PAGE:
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Windows 7: Need auto MP3 tagger for remixd songs...

14 Apr 2010   #1

Microsoft Windows 7 Home Premium 32-bit 7601 Multiprocessor Free Service Pack 1
 
 
Need auto MP3 tagger for remixd songs...

Hello,

I have many songs that were "burned" to CD back when WMP did not include the ID3 tag info when making CDs that could be played anywhere. I would now like to rip them, and have them automatically tagged using the song's "signature". There is no existing data, so I do not think something like FREEDB will work, additionally these are somewhat unique remixes that might not even be in FREEDB.

Any leads are greatly appreciated! Thanks!

~Antonio


My System SpecsSystem Spec
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14 Apr 2010   #2

Vista/Windows 7
 
 

I use Tagscanner to edit my tags...it can connect to some on line services to download information or you can enter it manually, and best of all its free

The Ultimate TagScanner: Download
My System SpecsSystem Spec
14 Apr 2010   #3

Microsoft Windows 7 Home Premium 32-bit 7601 Multiprocessor Free Service Pack 1
 
 
Burtie > Thank you!

Quote   Quote: Originally Posted by burtie View Post
I use Tagscanner to edit my tags...it can connect to some on line services to download information or you can enter it manually, and best of all its free

The Ultimate TagScanner: Download
Burtie,

Thanks a lot! I'll definitely check that out... All of the search results I was getting for this type of app were from 2006/7/, so I appreciate your input.

Best regards,

~Antonio
My System SpecsSystem Spec
.


15 Apr 2010   #4

Vista/Windows 7
 
 

No problem, if you need any more help let me know
My System SpecsSystem Spec
15 Apr 2010   #5

Windows 7 Pro x64 (1), Win7 Pro X64 / WinXP Pro x86 on (2)
 
 

Quote   Quote: Originally Posted by juanantoniod View Post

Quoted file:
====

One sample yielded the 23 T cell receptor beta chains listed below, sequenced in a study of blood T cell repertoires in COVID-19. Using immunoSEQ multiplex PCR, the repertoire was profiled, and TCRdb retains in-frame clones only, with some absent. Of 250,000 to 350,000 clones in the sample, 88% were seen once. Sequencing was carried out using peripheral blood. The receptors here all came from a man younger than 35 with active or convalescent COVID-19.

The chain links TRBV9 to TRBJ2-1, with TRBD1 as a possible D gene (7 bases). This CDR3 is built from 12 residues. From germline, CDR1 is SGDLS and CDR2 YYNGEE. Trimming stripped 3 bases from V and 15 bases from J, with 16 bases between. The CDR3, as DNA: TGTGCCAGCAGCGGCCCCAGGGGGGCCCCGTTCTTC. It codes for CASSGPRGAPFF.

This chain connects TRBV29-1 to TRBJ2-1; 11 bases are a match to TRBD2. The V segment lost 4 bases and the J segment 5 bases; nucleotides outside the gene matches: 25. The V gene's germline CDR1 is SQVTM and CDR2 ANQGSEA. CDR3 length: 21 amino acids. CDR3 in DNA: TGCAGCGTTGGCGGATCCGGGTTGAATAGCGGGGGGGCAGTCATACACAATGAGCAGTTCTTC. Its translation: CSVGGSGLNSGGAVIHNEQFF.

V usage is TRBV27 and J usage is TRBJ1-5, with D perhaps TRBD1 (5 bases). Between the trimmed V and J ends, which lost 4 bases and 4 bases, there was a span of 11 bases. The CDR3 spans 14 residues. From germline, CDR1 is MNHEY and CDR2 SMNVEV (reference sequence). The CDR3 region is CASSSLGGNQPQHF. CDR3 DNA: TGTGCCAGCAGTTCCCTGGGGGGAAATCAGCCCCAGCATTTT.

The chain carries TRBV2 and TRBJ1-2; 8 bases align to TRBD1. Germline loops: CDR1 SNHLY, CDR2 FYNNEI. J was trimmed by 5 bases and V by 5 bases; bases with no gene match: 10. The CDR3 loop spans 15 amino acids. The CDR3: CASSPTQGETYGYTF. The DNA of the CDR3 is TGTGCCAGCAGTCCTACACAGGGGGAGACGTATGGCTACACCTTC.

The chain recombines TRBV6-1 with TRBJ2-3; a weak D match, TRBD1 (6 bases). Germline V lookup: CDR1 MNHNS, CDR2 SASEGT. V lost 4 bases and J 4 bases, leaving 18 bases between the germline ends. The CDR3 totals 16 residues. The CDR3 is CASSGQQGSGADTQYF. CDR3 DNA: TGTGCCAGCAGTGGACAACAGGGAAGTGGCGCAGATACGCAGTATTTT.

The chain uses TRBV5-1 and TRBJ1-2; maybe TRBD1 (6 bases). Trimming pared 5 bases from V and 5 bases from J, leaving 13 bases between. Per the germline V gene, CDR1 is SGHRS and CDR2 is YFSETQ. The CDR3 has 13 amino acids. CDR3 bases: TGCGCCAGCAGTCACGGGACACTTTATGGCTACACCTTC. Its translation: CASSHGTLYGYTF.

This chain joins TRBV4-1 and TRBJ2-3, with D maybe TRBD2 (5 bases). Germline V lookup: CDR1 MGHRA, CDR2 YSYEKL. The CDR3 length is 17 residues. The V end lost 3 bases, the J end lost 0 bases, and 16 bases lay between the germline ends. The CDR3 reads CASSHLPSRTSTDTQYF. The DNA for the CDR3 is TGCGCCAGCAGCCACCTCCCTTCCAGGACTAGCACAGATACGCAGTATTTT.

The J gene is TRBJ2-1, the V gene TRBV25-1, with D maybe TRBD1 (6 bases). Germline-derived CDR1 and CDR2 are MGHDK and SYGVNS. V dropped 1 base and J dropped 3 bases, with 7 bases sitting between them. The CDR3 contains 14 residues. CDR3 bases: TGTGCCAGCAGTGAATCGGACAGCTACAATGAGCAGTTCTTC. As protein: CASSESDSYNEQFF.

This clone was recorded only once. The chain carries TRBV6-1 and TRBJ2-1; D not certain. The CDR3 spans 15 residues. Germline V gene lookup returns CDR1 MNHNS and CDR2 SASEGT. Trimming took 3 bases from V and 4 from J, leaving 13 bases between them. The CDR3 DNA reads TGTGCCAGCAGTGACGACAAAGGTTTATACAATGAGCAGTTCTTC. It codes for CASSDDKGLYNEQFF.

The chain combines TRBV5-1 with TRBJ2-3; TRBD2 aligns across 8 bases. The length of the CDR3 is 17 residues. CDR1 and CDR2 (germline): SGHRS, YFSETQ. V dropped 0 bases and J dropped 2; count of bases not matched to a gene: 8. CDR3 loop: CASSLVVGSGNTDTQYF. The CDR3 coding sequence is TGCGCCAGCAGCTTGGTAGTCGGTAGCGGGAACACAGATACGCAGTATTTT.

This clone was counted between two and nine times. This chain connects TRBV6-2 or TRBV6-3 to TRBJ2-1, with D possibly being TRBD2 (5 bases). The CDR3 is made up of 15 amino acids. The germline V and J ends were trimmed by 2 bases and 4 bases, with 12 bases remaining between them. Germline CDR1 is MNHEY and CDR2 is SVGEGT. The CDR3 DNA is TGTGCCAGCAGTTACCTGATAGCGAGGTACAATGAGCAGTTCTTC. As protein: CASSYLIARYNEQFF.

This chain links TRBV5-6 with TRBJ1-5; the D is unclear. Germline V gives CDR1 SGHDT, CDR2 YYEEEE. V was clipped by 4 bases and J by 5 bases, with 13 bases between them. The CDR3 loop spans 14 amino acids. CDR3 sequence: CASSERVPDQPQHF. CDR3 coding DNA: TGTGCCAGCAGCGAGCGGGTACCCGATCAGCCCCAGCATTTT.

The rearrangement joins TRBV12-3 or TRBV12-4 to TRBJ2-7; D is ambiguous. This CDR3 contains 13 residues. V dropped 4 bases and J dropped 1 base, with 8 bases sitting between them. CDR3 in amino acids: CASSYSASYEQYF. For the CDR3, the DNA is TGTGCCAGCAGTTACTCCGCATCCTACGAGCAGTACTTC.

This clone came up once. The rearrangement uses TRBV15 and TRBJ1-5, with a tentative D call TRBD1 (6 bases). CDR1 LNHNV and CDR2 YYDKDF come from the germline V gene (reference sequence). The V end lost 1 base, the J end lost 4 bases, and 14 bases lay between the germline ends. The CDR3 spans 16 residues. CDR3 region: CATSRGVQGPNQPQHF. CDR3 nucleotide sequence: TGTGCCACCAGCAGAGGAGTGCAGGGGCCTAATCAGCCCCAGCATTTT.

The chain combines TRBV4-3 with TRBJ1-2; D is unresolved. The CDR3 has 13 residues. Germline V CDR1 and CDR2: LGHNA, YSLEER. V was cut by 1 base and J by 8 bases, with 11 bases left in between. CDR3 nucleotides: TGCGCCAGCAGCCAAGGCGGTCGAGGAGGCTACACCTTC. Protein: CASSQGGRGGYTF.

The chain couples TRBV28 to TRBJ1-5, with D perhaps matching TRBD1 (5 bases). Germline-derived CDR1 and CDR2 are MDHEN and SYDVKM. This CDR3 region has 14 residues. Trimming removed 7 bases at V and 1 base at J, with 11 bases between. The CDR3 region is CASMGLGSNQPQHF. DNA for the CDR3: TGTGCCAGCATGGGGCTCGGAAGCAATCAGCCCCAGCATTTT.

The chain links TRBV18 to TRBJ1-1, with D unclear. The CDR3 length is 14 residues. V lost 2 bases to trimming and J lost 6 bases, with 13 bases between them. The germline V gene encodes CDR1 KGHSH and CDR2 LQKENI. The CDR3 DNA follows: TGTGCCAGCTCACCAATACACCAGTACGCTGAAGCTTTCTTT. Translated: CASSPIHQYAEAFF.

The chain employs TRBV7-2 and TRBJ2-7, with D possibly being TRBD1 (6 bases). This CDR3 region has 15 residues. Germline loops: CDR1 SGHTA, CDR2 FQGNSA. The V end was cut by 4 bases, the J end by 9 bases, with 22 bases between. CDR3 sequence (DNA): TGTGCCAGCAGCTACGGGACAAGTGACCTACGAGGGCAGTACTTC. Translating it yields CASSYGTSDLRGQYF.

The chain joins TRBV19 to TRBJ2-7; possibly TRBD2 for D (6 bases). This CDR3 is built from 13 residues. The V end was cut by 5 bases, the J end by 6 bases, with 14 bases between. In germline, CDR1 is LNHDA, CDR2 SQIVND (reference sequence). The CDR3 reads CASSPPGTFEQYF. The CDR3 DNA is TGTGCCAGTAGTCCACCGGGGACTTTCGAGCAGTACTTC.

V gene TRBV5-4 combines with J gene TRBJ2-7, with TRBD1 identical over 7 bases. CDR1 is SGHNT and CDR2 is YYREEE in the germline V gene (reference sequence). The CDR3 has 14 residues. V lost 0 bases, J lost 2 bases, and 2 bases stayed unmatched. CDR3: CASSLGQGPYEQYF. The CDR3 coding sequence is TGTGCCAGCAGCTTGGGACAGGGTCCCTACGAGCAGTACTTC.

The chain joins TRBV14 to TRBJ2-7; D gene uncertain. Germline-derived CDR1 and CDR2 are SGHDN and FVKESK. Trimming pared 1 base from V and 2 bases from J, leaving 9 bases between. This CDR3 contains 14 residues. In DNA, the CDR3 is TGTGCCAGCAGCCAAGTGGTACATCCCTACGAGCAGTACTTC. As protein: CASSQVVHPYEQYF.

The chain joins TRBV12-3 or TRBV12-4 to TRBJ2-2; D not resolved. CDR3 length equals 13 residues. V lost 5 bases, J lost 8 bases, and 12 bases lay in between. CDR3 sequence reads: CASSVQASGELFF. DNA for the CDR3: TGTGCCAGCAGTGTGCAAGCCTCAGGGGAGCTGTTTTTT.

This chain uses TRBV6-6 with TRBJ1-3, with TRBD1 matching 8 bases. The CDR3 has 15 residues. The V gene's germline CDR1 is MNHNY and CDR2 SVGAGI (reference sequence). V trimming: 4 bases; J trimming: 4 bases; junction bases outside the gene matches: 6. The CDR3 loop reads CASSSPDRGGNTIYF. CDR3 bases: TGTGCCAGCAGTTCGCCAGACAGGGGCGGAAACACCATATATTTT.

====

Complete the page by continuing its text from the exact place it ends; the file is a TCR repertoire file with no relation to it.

Hello,

I have many songs that were "burned" to CD back when WMP did not include the ID3 tag info when making CDs that could be played anywhere. I would now like to rip them, and have them automatically tagged using the song's "signature". There is no existing data, so I do not think something like FREEDB will work, additionally these are somewhat unique remixes that might not even be in FREEDB.

Any leads are greatly appreciated! Thanks!

~Antonio
I'm not sure I follow what you're planning to do, or want to do. What do you mean "I would now like to rip them"?

Are they currently in WAV form, or MP3 form (presumably the latter since you refer to ID3 tags)?

Are you going to re-rip and re-encode to MP3 (say using current LAME which produces MUCH better sounding MP3 results than anything from the past), and would now like the ID3 tags to automatically be created? This is pretty standard technique, and there certainly are a number of very good rippers/taggers or separate auto-taggers.

I've been using freely available Audiograbber for over a decade. It is very user-friendly in its interface. It automatically checks with FreeDB for information on the source CD tracks, rips, automatically invokes external encoders like freely available LAME (again, that's what I use as my MP3 encoder, specifying what I feel are "optimal" parameters for VBR results, which I know runs counter to MP3 purists who would rather use LAME presets) with full support of command-line parameters, and also does a perfect job of automatically creating both ID3v1 and ID3v2 tag fields.

I experimented with the much more complex Exact Audio Copy (EAC) which purports to be the best ripper (though to me that's been of little concern since my CDs are either brand new or are in essentially flawless condition), but quite honestly it has limitations on invoking external encoders and also does a poorer job of ID3 tagging than Audiograbber. Plus, it's much more complex in its UI, nothing like the simple and straightforward and intuitive Audiograbber.

For after-the-fact tagging or tag editing (either manual, or "mass", or "automatic file renaming from ID3", or "automatic ID3 from file name", etc.), I again experimented widely and ultimately settled on freely available "MP3 Tag-Studio" from Magnus Brading (who still actively maintains the product, including responding to support questions through his Forum). In my opinion, the excellent user interface and complete set of features that this product provides relative to ID3 tagging functions is unsurpassed.


Does this help?
My System SpecsSystem Spec
17 Apr 2010   #6

Microsoft Windows 7 Home Premium 32-bit 7601 Multiprocessor Free Service Pack 1
 
 

dsperber,

Thanks for all the detailed information. For some reason, my head feels like it is going to explode with all the input, so I will take your advice under advisement for future use. I *know* that I will use what you have said at some point. For now however, what I did is "ripped" the WAVs from my Audio CDs into WMA. (I know there are probably better formats, but this is the default and, for now, is 'good enough'.) Then I went thru with Windows Explorer and manually named and numbered the songs:
01 - Name of Song.wma
02 - Name of Song.mp3